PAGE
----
Of course, the number of aliens who could be affected by the outcome of this case is necessarily even smaller, since an alien would not become eligible for discretion ary relief under petitioner's theory unless he or she met, at a minimum, each of the following criteria: (1) law ful-permanent-resident status; (2) a conviction predating the repeal of Section 212(c) that (3) resulted from a plea of guilty or no contest (rather than a trial);7 and (4) a removal charge that has no comparable ground of inad missibility except when considered on the basis of the facts of the underlying offense. Given the limited nature of that class, there is no merit to petitioner's assertion (Pet. 27) that this case presents an issue of "[e]xcep tional [a]nd [c]ontinuing [i]mportance."
The petition for a writ of certiorari should be denied.
Assistant Attorney General
DONALD E. KEENER
1 In pertinent part, 8 C.F.R. 1212.3(f) states:
An application for relief under former section 212(c) of the Act shall be denied if: * * * (5) The alien is deportable under former section 241 of the Act or removable under section 237 of the Act on a ground which does not have a statutory counterpart in section 212 of the Act.
2 The Tenth Circuit has applied the statutory-counterpart rule in an unpublished decision. Alvarez v. Mukasey, 282 Fed. Appx. 718, 723 (2008).
3 As the government noted in its brief opposing certiorari in De la Rosa (at 11-12), the only precedential opinions cited by that petitioner were distinguishable, and In re Blake is the only precedential decision of the Board to have specifically addressed the ground of removal for sexual abuse of a minor. See 23 I. & N. Dec. at 724-728.
4 In light of its decision to overrule the Ninth Circuit's decision in Tapia-Acuna, the en banc majority opinion in the court of appeals found it unnecessary to reconsider Komarenko, as petitioner had in vited. Pet. App. 9.
5 For the same reason, petitioner's contention (Pet. 26) that the Board erroneously interpreted 8 C.F.R. 1212.3(f)(5) so as to "confine" this Court's decision in St. Cyr, rather than "implement" it, fails. Peti tioner argues that the Board, in In re Blake, impermissibly interpreted 8 C.F.R. 1212.3(f)(5) inconsistently with its "prior practice of holding that [a lawful permanent resident alien] deportable for having com mitted an aggravated felony was eligible for Section 212(c) relief if the conviction would also fall under a counterpart inadmissibility provi sion." Pet. 26 (emphasis omitted). But petitioner's characterization of the Board's prior practice is flawed, because it overlooks the fact that the Board has always considered whether the charged statutory ground of deportability compared with any statutory ground of inadmissibility, and not whether the alien's underlying crime could have formed the basis for a different charge of inadmissibility. See In re Blake, 23 I. & N. Dec. at 728; Pet. App. 59 (initial panel opinion) ("[T]he BIA has not recently changed course but rather has maintained a consistent position for many years."). As a result, petitioner's objections (Pet. 26) to an al legedly "retroactive application" of 8 C.F.R. 1212.3(f)(5) are unfounded.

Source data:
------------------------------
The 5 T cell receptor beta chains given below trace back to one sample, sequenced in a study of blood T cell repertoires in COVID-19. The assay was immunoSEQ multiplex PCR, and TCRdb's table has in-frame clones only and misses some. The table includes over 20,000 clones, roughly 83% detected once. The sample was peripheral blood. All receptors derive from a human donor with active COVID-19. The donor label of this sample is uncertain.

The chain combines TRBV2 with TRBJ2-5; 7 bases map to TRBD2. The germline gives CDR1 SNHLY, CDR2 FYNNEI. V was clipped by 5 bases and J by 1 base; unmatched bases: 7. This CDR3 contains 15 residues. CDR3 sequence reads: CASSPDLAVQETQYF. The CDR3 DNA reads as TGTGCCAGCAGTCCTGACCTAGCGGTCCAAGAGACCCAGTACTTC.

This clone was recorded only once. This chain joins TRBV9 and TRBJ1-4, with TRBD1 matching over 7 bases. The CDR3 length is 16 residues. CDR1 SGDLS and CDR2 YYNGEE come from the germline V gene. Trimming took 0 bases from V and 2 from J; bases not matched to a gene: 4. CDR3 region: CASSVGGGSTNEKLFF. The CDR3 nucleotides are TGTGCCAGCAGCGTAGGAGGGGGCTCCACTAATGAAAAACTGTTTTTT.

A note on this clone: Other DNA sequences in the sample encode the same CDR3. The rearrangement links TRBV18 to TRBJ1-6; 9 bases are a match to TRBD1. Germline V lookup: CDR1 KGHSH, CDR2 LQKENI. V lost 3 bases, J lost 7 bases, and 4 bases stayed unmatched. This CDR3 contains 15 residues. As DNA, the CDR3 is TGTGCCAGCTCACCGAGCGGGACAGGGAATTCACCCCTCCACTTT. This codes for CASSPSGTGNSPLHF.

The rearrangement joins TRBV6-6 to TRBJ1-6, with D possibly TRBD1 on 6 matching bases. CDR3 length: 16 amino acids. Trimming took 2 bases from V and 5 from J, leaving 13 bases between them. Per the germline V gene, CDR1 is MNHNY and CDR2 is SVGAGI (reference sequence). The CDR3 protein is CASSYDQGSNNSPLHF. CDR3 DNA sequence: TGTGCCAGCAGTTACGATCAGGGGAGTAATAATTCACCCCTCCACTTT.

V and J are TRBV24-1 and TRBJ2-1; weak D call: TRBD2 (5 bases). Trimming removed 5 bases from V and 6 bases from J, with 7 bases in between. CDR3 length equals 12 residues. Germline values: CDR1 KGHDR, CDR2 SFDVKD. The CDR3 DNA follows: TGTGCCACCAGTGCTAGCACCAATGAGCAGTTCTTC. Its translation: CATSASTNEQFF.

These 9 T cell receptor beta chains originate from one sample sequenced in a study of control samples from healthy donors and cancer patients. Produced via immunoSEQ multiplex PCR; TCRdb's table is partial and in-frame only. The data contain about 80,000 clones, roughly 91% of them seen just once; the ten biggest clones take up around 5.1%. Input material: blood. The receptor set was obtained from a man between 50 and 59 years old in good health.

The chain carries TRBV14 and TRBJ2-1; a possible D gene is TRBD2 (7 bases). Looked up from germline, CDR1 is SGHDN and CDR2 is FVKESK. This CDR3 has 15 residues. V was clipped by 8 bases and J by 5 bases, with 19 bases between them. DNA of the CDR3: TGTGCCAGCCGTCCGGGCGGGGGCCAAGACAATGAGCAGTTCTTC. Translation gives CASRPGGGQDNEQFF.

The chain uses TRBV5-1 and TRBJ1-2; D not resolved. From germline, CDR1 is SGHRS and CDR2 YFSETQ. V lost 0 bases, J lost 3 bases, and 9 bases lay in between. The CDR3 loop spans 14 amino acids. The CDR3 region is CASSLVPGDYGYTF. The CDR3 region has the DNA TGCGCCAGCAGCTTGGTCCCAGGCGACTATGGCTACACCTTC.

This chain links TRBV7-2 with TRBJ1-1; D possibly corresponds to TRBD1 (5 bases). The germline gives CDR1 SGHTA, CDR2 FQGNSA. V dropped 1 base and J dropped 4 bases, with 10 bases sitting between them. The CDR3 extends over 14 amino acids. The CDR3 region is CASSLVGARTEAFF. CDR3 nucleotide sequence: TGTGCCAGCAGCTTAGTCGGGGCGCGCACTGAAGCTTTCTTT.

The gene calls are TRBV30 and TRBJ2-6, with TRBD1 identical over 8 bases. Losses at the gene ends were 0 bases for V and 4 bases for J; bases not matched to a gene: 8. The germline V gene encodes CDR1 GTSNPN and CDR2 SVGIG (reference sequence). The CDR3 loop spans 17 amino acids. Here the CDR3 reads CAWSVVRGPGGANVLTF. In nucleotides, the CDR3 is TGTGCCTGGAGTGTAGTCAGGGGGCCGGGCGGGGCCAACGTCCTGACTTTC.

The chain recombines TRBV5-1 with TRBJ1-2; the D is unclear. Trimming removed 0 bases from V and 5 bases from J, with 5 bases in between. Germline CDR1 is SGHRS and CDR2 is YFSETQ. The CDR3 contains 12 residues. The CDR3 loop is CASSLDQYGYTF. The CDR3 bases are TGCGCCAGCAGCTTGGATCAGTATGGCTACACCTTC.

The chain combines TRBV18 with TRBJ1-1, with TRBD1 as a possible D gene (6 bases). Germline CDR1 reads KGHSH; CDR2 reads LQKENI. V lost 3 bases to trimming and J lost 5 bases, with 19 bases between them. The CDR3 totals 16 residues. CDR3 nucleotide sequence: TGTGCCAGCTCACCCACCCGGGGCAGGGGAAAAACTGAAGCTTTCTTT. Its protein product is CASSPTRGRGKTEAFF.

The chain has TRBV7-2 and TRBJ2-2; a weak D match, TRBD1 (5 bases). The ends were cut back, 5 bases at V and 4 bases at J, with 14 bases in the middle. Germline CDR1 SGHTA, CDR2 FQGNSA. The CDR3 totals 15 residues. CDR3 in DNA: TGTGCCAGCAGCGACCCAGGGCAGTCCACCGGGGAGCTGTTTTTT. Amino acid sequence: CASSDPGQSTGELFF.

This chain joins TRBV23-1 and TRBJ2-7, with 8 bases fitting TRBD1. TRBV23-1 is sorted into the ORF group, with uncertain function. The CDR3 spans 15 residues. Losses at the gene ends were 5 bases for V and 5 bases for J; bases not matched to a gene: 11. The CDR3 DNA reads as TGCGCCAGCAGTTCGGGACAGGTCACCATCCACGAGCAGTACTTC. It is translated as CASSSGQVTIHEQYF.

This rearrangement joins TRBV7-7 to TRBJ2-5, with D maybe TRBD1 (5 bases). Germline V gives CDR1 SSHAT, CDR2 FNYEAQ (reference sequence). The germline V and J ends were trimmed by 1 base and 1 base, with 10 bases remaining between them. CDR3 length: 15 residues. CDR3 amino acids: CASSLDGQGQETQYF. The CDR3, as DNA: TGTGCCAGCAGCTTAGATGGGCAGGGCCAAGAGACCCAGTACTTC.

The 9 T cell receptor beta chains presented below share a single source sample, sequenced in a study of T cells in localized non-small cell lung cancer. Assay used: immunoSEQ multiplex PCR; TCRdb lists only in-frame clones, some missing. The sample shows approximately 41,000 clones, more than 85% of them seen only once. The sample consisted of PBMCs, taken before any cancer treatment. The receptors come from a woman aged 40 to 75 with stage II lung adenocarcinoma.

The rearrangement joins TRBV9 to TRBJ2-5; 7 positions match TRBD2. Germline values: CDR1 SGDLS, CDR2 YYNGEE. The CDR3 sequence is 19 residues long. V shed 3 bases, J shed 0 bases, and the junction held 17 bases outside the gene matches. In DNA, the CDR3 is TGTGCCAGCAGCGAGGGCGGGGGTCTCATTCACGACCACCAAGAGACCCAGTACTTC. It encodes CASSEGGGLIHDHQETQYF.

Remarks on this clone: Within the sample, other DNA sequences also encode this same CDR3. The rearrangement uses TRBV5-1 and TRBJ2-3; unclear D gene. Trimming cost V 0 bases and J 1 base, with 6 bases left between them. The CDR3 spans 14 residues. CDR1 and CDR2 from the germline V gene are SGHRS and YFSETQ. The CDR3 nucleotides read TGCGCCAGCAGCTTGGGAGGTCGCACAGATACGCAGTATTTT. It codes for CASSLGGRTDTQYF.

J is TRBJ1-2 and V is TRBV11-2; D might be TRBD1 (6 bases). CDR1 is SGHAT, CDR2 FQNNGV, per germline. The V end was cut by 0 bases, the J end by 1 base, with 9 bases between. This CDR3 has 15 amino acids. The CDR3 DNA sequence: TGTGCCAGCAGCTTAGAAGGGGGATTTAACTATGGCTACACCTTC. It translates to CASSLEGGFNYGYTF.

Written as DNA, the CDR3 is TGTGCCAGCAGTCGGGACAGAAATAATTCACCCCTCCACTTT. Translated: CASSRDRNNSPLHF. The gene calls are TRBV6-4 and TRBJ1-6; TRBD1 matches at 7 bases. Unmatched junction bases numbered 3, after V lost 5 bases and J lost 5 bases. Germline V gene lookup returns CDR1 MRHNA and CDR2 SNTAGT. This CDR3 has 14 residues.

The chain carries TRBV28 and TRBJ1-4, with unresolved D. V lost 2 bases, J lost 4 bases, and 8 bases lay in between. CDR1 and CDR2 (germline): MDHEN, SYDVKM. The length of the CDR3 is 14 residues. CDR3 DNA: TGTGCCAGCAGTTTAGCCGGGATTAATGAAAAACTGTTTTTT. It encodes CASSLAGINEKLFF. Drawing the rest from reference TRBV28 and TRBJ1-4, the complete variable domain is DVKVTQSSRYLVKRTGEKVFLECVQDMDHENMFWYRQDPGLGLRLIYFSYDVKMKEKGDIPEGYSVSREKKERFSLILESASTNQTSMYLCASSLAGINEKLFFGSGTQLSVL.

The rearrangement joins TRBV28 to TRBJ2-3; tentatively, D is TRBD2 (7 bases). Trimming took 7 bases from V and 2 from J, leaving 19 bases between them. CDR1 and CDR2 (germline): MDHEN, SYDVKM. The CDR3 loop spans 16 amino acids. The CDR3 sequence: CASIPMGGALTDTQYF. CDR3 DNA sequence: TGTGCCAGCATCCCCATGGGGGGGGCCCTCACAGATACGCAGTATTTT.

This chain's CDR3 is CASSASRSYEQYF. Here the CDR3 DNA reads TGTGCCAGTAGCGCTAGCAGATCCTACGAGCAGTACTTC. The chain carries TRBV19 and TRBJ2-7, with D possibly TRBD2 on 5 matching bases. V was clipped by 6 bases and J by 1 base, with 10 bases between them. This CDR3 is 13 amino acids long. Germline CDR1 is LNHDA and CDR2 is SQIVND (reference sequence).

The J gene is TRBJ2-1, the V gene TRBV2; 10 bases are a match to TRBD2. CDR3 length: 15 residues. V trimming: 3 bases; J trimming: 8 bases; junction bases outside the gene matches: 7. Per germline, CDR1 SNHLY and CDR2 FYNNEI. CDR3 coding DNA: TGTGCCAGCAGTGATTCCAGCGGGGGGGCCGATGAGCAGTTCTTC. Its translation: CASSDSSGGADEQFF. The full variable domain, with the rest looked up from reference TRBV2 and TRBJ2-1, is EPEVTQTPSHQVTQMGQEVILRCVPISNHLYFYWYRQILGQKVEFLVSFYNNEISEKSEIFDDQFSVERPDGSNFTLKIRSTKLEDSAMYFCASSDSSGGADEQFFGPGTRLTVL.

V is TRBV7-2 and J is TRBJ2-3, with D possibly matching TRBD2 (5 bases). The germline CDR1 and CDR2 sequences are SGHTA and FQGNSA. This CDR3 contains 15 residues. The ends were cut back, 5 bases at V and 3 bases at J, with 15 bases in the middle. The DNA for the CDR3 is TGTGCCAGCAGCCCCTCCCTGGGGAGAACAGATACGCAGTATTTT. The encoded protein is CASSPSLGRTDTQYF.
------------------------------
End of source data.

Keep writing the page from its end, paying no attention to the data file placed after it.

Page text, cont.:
6 Petitioner contends (Pet. 22) that the relevant comparison should be between deportable aliens who have left the country and those who have not, because a deportable alien who left the country could be treated as if he had been put into proceedings upon reentry such that relief was available nunc pro tunc. But, other than Blake v. Carbone, the authority he offers is In re L-, 1 I. & N. Dec. 1 (B.I.A. 1940), which addressed "the power to retroactively grant the Attorney General's discretion to permit an alien to reapply for admission after being deported and subsequently reentering the country." Ramirez-Canales v. Mukasey, 517 F.3d 904, 910 (6th Cir. 2008). The cases in which the Board has applied Section 212(c) or its predecessor provisions make clear that, although "[i]t has long been the administrative practice to exercise the discretion permitted by the foregoing provisions of law, nunc pro tunc," the Board does so only "where complete justice to an alien dictates such extraordinary action." In re T-, 6 I. & N. Dec. 410, 413 (B.I.A. 1954). Thus, while "the equitable power to grant orders nunc pro tunc is conceptually broad," Ramirez-Canales, 517 F.3d at 910, its application is wholly discretionary and it is limited to extraordi nary cases-not every case in which an alien is otherwise eligible for relief. For the same reasons that petitioner is not similarly situated to an alien who departed and is seeking to re-enter, complete justice would not mandate the application of nunc pro tunc discretion.
7 In some circuits, St. Cyr has been applied to allow some aliens who were convicted after a trial to be eligible for relief under former Section 212(c). The Court most recently denied certiorari on that question in Ferguson v. Holder, cert. denied, No. 09-263 (Mar. 8, 2010), and Molina-De La Villa v. Holder, cert. denied, No. 09-640 (Mar. 22, 2010). There is no evident reason why questions of statutory comparability associated with granting relief under former Section 212(c) are of any greater continuing importance than the questions about retroactivity analysis under former Section 212(c) that were presented in Ferguson and Molina-De La Villa.